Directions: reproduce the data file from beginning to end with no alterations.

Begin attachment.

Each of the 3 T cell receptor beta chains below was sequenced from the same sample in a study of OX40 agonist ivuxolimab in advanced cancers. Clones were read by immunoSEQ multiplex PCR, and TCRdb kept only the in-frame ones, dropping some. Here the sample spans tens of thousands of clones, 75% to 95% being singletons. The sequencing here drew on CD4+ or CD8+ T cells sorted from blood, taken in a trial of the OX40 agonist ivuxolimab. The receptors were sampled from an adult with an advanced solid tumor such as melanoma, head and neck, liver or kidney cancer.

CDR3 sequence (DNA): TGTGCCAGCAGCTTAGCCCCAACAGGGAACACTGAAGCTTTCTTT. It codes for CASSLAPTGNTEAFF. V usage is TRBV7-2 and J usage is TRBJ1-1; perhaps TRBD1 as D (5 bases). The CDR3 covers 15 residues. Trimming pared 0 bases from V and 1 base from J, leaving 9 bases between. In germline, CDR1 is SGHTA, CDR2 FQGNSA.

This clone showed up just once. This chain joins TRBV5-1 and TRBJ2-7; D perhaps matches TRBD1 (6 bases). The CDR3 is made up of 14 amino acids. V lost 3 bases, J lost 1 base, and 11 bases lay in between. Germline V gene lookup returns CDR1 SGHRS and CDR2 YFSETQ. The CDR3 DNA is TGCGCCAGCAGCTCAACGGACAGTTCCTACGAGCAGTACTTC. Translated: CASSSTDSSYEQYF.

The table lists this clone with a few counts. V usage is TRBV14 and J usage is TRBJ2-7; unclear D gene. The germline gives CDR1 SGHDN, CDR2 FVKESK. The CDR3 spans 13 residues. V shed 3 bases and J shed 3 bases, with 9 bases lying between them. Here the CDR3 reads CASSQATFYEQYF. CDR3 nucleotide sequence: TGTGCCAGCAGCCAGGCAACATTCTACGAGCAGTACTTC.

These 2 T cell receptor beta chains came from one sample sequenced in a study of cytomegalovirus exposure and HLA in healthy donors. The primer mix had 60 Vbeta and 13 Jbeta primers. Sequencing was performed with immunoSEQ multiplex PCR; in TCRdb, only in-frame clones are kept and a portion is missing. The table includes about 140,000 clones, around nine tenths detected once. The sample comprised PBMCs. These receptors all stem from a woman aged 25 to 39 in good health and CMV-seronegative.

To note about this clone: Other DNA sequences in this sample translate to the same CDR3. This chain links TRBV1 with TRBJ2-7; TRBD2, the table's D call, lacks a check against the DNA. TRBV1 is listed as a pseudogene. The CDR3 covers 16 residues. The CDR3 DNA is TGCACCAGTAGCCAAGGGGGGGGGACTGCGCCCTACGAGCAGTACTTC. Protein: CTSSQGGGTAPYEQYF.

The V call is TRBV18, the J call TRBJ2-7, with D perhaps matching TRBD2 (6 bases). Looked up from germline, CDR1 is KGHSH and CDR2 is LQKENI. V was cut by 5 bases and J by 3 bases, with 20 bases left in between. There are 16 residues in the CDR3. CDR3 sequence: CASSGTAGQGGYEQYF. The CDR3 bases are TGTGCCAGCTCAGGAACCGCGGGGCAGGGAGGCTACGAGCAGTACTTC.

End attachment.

Each of the 3 T cell receptor beta chains below was sequenced from the same sample in a study of OX40 agonist ivuxolimab in advanced cancers. Clones were read by immunoSEQ multiplex PCR, and TCRdb kept only the in-frame ones, dropping some. Here the sample spans tens of thousands of clones, 75% to 95% being singletons. The sequencing here drew on CD4+ or CD8+ T cells sorted from blood, taken in a trial of the OX40 agonist ivuxolimab. The receptors were sampled from an adult with an advanced solid tumor such as melanoma, head and neck, liver or kidney cancer.

CDR3 sequence (DNA): TGTGCCAGCAGCTTAGCCCCAACAGGGAACACTGAAGCTTTCTTT. It codes for CASSLAPTGNTEAFF. V usage is TRBV7-2 and J usage is TRBJ1-1; perhaps TRBD1 as D (5 bases). The CDR3 covers 15 residues. Trimming pared 0 bases from V and 1 base from J, leaving 9 bases between. In germline, CDR1 is SGHTA, CDR2 FQGNSA.

This clone showed up just once. This chain joins TRBV5-1 and TRBJ2-7; D perhaps matches TRBD1 (6 bases). The CDR3 is made up of 14 amino acids. V lost 3 bases, J lost 1 base, and 11 bases lay in between. Germline V gene lookup returns CDR1 SGHRS and CDR2 YFSETQ. The CDR3 DNA is TGCGCCAGCAGCTCAACGGACAGTTCCTACGAGCAGTACTTC. Translated: CASSSTDSSYEQYF.

The table lists this clone with a few counts. V usage is TRBV14 and J usage is TRBJ2-7; unclear D gene. The germline gives CDR1 SGHDN, CDR2 FVKESK. The CDR3 spans 13 residues. V shed 3 bases and J shed 3 bases, with 9 bases lying between them. Here the CDR3 reads CASSQATFYEQYF. CDR3 nucleotide sequence: TGTGCCAGCAGCCAGGCAACATTCTACGAGCAGTACTTC.

These 2 T cell receptor beta chains came from one sample sequenced in a study of cytomegalovirus exposure and HLA in healthy donors. The primer mix had 60 Vbeta and 13 Jbeta primers. Sequencing was performed with immunoSEQ multiplex PCR; in TCRdb, only in-frame clones are kept and a portion is missing. The table includes about 140,000 clones, around nine tenths detected once. The sample comprised PBMCs. These receptors all stem from a woman aged 25 to 39 in good health and CMV-seronegative.

To note about this clone: Other DNA sequences in this sample translate to the same CDR3. This chain links TRBV1 with TRBJ2-7; TRBD2, the table's D call, lacks a check against the DNA. TRBV1 is listed as a pseudogene. The CDR3 covers 16 residues. The CDR3 DNA is TGCACCAGTAGCCAAGGGGGGGGGACTGCGCCCTACGAGCAGTACTTC. Protein: CTSSQGGGTAPYEQYF.

The V call is TRBV18, the J call TRBJ2-7, with D perhaps matching TRBD2 (6 bases). Looked up from germline, CDR1 is KGHSH and CDR2 is LQKENI. V was cut by 5 bases and J by 3 bases, with 20 bases left in between. There are 16 residues in the CDR3. CDR3 sequence: CASSGTAGQGGYEQYF. The CDR3 bases are TGTGCCAGCTCAGGAACCGCGGGGCAGGGAGGCTACGAGCAGTACTTC.